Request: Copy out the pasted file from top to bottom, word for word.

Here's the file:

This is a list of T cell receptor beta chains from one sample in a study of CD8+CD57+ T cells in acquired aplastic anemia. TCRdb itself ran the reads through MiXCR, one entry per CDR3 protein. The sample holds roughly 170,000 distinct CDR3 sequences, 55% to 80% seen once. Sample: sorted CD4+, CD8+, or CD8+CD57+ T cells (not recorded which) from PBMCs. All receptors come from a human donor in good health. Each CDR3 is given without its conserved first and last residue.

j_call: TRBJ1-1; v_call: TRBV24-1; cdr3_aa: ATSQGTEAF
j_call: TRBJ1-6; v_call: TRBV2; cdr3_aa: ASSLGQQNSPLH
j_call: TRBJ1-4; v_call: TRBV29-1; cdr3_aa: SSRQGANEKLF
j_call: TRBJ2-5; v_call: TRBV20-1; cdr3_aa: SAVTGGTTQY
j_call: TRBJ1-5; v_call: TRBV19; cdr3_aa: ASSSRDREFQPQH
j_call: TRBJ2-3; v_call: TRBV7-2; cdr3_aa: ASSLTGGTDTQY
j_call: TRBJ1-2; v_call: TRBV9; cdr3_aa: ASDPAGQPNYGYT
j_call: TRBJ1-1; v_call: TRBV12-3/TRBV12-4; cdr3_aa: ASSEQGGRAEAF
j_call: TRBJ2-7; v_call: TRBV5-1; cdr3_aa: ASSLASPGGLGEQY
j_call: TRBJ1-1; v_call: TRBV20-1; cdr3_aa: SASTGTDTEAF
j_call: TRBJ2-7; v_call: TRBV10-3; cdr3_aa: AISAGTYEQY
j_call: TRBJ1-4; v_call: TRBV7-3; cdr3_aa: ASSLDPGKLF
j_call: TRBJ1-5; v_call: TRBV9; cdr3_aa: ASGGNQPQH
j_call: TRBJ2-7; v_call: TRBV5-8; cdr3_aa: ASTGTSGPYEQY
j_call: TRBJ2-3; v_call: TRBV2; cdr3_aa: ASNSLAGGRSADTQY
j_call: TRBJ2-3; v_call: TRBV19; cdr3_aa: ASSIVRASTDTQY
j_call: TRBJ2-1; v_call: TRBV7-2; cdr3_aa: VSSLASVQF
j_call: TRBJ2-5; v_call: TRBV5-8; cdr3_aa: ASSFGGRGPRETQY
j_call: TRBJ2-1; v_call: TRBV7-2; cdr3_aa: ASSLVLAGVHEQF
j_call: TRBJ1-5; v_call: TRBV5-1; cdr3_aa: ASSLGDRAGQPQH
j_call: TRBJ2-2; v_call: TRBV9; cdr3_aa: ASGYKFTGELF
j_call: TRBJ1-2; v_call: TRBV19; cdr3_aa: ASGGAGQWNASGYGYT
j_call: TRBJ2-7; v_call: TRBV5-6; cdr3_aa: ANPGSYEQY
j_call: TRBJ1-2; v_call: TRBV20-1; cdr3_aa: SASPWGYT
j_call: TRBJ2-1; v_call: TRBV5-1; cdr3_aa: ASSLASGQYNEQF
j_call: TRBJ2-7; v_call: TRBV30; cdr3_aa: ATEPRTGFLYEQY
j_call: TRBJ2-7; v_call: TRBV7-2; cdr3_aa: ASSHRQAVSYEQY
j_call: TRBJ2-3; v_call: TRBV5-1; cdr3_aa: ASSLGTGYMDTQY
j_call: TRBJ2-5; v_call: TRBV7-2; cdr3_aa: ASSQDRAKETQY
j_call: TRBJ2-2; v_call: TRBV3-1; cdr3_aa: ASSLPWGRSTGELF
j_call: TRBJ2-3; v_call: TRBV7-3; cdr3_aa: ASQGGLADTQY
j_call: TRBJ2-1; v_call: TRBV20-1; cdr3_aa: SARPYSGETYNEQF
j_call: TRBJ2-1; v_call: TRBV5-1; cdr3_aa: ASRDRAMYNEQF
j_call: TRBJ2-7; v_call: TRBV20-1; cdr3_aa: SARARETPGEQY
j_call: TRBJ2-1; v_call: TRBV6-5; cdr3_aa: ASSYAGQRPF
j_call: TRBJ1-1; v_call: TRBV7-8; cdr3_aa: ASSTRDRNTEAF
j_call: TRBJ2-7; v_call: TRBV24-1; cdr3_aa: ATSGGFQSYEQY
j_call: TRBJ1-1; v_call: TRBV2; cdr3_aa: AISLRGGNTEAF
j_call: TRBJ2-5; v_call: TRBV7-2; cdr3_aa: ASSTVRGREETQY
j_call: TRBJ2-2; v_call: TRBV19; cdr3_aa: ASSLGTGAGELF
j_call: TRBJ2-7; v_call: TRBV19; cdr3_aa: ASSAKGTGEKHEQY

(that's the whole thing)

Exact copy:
This is a list of T cell receptor beta chains from one sample in a study of CD8+CD57+ T cells in acquired aplastic anemia. TCRdb itself ran the reads through MiXCR, one entry per CDR3 protein. The sample holds roughly 170,000 distinct CDR3 sequences, 55% to 80% seen once. Sample: sorted CD4+, CD8+, or CD8+CD57+ T cells (not recorded which) from PBMCs. All receptors come from a human donor in good health. Each CDR3 is given without its conserved first and last residue.

j_call: TRBJ1-1; v_call: TRBV24-1; cdr3_aa: ATSQGTEAF
j_call: TRBJ1-6; v_call: TRBV2; cdr3_aa: ASSLGQQNSPLH
j_call: TRBJ1-4; v_call: TRBV29-1; cdr3_aa: SSRQGANEKLF
j_call: TRBJ2-5; v_call: TRBV20-1; cdr3_aa: SAVTGGTTQY
j_call: TRBJ1-5; v_call: TRBV19; cdr3_aa: ASSSRDREFQPQH
j_call: TRBJ2-3; v_call: TRBV7-2; cdr3_aa: ASSLTGGTDTQY
j_call: TRBJ1-2; v_call: TRBV9; cdr3_aa: ASDPAGQPNYGYT
j_call: TRBJ1-1; v_call: TRBV12-3/TRBV12-4; cdr3_aa: ASSEQGGRAEAF
j_call: TRBJ2-7; v_call: TRBV5-1; cdr3_aa: ASSLASPGGLGEQY
j_call: TRBJ1-1; v_call: TRBV20-1; cdr3_aa: SASTGTDTEAF
j_call: TRBJ2-7; v_call: TRBV10-3; cdr3_aa: AISAGTYEQY
j_call: TRBJ1-4; v_call: TRBV7-3; cdr3_aa: ASSLDPGKLF
j_call: TRBJ1-5; v_call: TRBV9; cdr3_aa: ASGGNQPQH
j_call: TRBJ2-7; v_call: TRBV5-8; cdr3_aa: ASTGTSGPYEQY
j_call: TRBJ2-3; v_call: TRBV2; cdr3_aa: ASNSLAGGRSADTQY
j_call: TRBJ2-3; v_call: TRBV19; cdr3_aa: ASSIVRASTDTQY
j_call: TRBJ2-1; v_call: TRBV7-2; cdr3_aa: VSSLASVQF
j_call: TRBJ2-5; v_call: TRBV5-8; cdr3_aa: ASSFGGRGPRETQY
j_call: TRBJ2-1; v_call: TRBV7-2; cdr3_aa: ASSLVLAGVHEQF
j_call: TRBJ1-5; v_call: TRBV5-1; cdr3_aa: ASSLGDRAGQPQH
j_call: TRBJ2-2; v_call: TRBV9; cdr3_aa: ASGYKFTGELF
j_call: TRBJ1-2; v_call: TRBV19; cdr3_aa: ASGGAGQWNASGYGYT
j_call: TRBJ2-7; v_call: TRBV5-6; cdr3_aa: ANPGSYEQY
j_call: TRBJ1-2; v_call: TRBV20-1; cdr3_aa: SASPWGYT
j_call: TRBJ2-1; v_call: TRBV5-1; cdr3_aa: ASSLASGQYNEQF
j_call: TRBJ2-7; v_call: TRBV30; cdr3_aa: ATEPRTGFLYEQY
j_call: TRBJ2-7; v_call: TRBV7-2; cdr3_aa: ASSHRQAVSYEQY
j_call: TRBJ2-3; v_call: TRBV5-1; cdr3_aa: ASSLGTGYMDTQY
j_call: TRBJ2-5; v_call: TRBV7-2; cdr3_aa: ASSQDRAKETQY
j_call: TRBJ2-2; v_call: TRBV3-1; cdr3_aa: ASSLPWGRSTGELF
j_call: TRBJ2-3; v_call: TRBV7-3; cdr3_aa: ASQGGLADTQY
j_call: TRBJ2-1; v_call: TRBV20-1; cdr3_aa: SARPYSGETYNEQF
j_call: TRBJ2-1; v_call: TRBV5-1; cdr3_aa: ASRDRAMYNEQF
j_call: TRBJ2-7; v_call: TRBV20-1; cdr3_aa: SARARETPGEQY
j_call: TRBJ2-1; v_call: TRBV6-5; cdr3_aa: ASSYAGQRPF
j_call: TRBJ1-1; v_call: TRBV7-8; cdr3_aa: ASSTRDRNTEAF
j_call: TRBJ2-7; v_call: TRBV24-1; cdr3_aa: ATSGGFQSYEQY
j_call: TRBJ1-1; v_call: TRBV2; cdr3_aa: AISLRGGNTEAF
j_call: TRBJ2-5; v_call: TRBV7-2; cdr3_aa: ASSTVRGREETQY
j_call: TRBJ2-2; v_call: TRBV19; cdr3_aa: ASSLGTGAGELF
j_call: TRBJ2-7; v_call: TRBV19; cdr3_aa: ASSAKGTGEKHEQY